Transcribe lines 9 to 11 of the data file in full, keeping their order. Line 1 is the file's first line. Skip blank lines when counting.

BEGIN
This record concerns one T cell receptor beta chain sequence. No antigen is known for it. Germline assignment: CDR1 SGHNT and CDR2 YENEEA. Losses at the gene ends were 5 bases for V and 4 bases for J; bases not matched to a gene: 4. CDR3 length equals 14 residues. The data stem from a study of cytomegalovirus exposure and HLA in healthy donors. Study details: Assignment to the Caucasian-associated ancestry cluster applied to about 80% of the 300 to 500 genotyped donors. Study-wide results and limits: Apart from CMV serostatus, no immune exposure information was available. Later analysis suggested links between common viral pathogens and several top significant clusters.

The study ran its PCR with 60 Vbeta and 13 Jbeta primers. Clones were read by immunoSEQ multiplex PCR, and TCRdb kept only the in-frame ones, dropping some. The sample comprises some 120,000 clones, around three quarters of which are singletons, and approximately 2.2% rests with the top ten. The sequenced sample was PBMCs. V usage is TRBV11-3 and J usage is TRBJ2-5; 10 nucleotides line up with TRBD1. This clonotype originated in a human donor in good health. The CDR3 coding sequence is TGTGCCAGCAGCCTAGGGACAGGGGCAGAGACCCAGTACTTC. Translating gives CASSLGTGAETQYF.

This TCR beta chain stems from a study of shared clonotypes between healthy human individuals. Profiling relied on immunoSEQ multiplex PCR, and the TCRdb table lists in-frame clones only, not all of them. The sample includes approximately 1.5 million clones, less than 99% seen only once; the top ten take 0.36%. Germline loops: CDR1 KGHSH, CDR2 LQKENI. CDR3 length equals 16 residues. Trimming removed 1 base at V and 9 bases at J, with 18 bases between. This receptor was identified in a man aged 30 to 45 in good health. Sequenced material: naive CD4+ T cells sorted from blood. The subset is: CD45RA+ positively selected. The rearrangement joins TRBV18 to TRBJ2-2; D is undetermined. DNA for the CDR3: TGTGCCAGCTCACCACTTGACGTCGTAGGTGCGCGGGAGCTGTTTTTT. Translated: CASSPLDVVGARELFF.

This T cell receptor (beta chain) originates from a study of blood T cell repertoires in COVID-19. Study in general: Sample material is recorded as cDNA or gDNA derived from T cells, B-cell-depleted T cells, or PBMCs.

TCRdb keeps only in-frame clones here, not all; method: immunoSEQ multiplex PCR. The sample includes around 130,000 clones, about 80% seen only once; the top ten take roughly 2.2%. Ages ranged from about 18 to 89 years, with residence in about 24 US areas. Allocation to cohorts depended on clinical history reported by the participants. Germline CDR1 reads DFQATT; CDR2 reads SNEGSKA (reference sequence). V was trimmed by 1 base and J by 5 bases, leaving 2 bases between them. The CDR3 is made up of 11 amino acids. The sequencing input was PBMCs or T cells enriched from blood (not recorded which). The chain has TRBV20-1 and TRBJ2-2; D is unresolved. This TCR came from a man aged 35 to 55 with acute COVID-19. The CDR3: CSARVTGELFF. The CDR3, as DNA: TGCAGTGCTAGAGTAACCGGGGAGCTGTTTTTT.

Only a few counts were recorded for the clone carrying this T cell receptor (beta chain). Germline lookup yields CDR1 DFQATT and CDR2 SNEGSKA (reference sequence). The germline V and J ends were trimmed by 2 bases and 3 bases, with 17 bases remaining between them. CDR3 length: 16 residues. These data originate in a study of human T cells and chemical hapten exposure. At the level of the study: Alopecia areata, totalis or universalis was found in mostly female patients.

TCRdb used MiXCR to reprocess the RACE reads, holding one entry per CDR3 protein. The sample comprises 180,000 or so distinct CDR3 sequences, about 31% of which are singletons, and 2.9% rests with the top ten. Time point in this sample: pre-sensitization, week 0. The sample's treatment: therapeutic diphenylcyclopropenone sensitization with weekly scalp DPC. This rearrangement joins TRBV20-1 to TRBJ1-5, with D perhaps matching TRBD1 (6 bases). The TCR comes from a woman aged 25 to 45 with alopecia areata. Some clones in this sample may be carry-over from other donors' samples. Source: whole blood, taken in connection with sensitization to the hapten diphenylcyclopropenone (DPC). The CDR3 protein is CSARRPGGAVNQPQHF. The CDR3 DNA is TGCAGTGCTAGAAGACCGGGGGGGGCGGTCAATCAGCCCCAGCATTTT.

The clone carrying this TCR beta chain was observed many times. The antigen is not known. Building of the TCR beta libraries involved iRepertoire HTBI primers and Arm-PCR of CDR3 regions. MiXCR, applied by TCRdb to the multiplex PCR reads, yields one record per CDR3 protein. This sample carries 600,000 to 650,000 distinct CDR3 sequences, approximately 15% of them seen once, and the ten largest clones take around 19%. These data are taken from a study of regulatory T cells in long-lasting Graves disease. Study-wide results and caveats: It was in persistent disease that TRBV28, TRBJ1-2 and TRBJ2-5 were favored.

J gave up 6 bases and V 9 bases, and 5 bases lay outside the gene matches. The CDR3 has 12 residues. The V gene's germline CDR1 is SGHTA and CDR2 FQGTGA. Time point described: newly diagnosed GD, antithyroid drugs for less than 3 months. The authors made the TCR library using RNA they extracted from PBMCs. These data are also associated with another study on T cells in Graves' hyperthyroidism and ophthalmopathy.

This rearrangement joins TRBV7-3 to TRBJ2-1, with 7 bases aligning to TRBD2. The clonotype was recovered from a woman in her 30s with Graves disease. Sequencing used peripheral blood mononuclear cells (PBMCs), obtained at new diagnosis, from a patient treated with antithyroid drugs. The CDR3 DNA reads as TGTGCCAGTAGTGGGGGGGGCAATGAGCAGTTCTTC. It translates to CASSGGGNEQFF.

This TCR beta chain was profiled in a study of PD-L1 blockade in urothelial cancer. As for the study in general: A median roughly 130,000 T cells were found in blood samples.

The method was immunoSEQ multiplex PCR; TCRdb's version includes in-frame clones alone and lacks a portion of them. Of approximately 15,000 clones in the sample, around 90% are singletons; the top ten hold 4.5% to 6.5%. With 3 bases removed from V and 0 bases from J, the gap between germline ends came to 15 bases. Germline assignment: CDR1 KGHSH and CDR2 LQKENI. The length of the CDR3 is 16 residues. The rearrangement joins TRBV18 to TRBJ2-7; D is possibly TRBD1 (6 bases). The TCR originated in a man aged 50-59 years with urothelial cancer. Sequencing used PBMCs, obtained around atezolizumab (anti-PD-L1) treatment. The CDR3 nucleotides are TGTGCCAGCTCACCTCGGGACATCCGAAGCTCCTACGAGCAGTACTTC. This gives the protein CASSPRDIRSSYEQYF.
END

J gave up 6 bases and V 9 bases, and 5 bases lay outside the gene matches. The CDR3 has 12 residues. The V gene's germline CDR1 is SGHTA and CDR2 FQGTGA. Time point described: newly diagnosed GD, antithyroid drugs for less than 3 months. The authors made the TCR library using RNA they extracted from PBMCs. These data are also associated with another study on T cells in Graves' hyperthyroidism and ophthalmopathy.

This rearrangement joins TRBV7-3 to TRBJ2-1, with 7 bases aligning to TRBD2. The clonotype was recovered from a woman in her 30s with Graves disease. Sequencing used peripheral blood mononuclear cells (PBMCs), obtained at new diagnosis, from a patient treated with antithyroid drugs. The CDR3 DNA reads as TGTGCCAGTAGTGGGGGGGGCAATGAGCAGTTCTTC. It translates to CASSGGGNEQFF.

This TCR beta chain was profiled in a study of PD-L1 blockade in urothelial cancer. As for the study in general: A median roughly 130,000 T cells were found in blood samples.